As much as 40% of primary school buildings lack adequate ventilation to combat the spread of disease, including Covid-19, according to a study by Coventry University.
The research, led by PhD student Sepideh Korsavi, concluded that this was to do with the design of the buildings and was largely because teachers were reluctant to open windows or doors.
In 32 naturally ventilated classrooms, 805 children were monitored during cold and warm seasons. The study suggested that a classroom with high potential for natural ventilation did not necessarily provide adequate air quality because that relied on windows and doors being opened appropriately.
Korsavi recommended the use of windows at two different heights to meet the needs of both teachers and children. ‘Well-designed, naturally ventilated schools that are operated effectively by school occupants can increase ventilation rates and reduce the risk of spreading Covid,’ she said.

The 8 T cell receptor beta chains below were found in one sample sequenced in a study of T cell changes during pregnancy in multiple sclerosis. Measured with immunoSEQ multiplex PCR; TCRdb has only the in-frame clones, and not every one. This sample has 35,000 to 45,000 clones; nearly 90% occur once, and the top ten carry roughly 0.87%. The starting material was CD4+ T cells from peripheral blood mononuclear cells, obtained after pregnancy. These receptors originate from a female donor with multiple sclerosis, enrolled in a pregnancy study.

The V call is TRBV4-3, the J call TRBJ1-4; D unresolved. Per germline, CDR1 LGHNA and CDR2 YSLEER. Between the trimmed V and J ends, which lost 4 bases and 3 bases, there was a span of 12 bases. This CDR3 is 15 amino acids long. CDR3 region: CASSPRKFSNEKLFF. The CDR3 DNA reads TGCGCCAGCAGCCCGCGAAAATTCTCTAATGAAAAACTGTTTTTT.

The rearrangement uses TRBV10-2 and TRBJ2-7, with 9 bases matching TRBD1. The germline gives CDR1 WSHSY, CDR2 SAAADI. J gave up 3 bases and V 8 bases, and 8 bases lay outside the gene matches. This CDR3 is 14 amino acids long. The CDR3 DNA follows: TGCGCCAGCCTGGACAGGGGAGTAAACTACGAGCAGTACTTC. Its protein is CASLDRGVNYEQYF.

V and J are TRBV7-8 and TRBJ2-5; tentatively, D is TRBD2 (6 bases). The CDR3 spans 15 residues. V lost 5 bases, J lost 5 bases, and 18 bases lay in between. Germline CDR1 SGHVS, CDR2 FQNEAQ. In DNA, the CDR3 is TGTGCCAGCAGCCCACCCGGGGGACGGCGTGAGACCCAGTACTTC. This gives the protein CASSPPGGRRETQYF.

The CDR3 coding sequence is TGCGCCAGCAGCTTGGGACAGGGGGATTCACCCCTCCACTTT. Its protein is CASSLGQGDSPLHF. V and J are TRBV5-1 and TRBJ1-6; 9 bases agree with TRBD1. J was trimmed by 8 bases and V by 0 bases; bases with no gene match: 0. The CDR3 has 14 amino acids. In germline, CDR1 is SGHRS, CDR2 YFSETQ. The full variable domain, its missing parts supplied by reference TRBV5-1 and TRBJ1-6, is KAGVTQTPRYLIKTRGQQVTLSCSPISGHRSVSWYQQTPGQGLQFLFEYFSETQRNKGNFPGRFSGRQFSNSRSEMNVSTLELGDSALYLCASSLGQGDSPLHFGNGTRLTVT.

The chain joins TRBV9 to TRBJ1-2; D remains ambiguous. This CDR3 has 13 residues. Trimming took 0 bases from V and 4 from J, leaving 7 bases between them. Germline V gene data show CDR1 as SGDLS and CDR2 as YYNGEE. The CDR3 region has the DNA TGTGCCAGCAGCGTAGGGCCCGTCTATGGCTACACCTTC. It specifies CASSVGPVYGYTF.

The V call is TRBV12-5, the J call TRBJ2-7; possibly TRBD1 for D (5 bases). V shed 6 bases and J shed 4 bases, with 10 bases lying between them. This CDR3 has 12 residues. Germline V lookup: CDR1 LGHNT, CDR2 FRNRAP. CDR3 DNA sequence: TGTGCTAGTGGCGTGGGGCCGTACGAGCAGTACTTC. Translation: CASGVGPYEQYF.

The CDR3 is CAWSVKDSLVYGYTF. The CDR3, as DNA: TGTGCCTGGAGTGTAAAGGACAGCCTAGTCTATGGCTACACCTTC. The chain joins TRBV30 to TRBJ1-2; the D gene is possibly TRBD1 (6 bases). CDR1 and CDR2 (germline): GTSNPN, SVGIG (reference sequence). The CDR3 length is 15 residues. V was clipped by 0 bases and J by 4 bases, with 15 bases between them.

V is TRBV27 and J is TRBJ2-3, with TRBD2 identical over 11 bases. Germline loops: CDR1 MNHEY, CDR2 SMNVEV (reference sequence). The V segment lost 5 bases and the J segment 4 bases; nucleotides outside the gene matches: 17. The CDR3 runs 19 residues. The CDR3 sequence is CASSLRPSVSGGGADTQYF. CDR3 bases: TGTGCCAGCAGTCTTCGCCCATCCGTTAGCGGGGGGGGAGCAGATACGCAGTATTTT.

The researchers also recommended schools follow recent CIBSE guidance that reinforces the need for good ventilation to reduce occupants’ exposure to airborne pathogens, including Covid-19.
Meanwhile, 30 primary schools in Bradford are the focus of a £1.85m trial run by the University of Leeds, which studies the effectiveness of air cleaners in reducing the spread of Covid-19.
Two different approaches using portable or wall-mounted devices are being tested: one uses a high-efficiency particulate air filter and the other cycles the air air through an enclosed unit, where it is exposed to an ultraviolet (UV) germicidal light in a bid to ‘inactivate’ the virus.